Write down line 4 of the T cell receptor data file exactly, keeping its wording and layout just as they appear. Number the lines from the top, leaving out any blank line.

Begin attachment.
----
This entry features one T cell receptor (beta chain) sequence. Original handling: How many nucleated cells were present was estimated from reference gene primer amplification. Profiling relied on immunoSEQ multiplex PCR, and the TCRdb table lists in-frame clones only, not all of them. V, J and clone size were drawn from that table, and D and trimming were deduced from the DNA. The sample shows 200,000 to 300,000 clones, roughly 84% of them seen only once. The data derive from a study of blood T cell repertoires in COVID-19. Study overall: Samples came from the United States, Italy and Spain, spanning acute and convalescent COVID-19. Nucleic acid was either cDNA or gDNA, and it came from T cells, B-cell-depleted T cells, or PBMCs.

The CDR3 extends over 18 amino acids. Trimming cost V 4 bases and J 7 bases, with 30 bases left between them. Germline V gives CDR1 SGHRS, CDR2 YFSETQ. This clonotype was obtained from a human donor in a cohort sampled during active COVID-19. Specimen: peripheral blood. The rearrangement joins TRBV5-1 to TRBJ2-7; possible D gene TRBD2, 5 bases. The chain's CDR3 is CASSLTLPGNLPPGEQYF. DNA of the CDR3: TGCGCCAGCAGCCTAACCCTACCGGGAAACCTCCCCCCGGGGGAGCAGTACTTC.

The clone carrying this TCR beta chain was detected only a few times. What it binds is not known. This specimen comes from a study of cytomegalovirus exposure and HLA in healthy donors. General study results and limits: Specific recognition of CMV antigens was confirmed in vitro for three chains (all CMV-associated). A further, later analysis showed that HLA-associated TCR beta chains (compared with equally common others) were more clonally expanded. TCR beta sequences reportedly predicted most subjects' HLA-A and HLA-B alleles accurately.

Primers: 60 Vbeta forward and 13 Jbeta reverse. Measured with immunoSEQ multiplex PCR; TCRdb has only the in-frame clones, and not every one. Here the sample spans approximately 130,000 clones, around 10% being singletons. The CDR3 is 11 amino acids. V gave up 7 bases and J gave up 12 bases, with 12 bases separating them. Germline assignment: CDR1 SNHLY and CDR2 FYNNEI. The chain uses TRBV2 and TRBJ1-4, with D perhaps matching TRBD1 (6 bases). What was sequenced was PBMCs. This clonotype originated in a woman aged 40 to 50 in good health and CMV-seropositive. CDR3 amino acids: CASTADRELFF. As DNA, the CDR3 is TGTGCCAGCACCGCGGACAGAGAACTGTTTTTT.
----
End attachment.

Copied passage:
Primers: 60 Vbeta forward and 13 Jbeta reverse. Measured with immunoSEQ multiplex PCR; TCRdb has only the in-frame clones, and not every one. Here the sample spans approximately 130,000 clones, around 10% being singletons. The CDR3 is 11 amino acids. V gave up 7 bases and J gave up 12 bases, with 12 bases separating them. Germline assignment: CDR1 SNHLY and CDR2 FYNNEI. The chain uses TRBV2 and TRBJ1-4, with D perhaps matching TRBD1 (6 bases). What was sequenced was PBMCs. This clonotype originated in a woman aged 40 to 50 in good health and CMV-seropositive. CDR3 amino acids: CASTADRELFF. As DNA, the CDR3 is TGTGCCAGCACCGCGGACAGAGAACTGTTTTTT.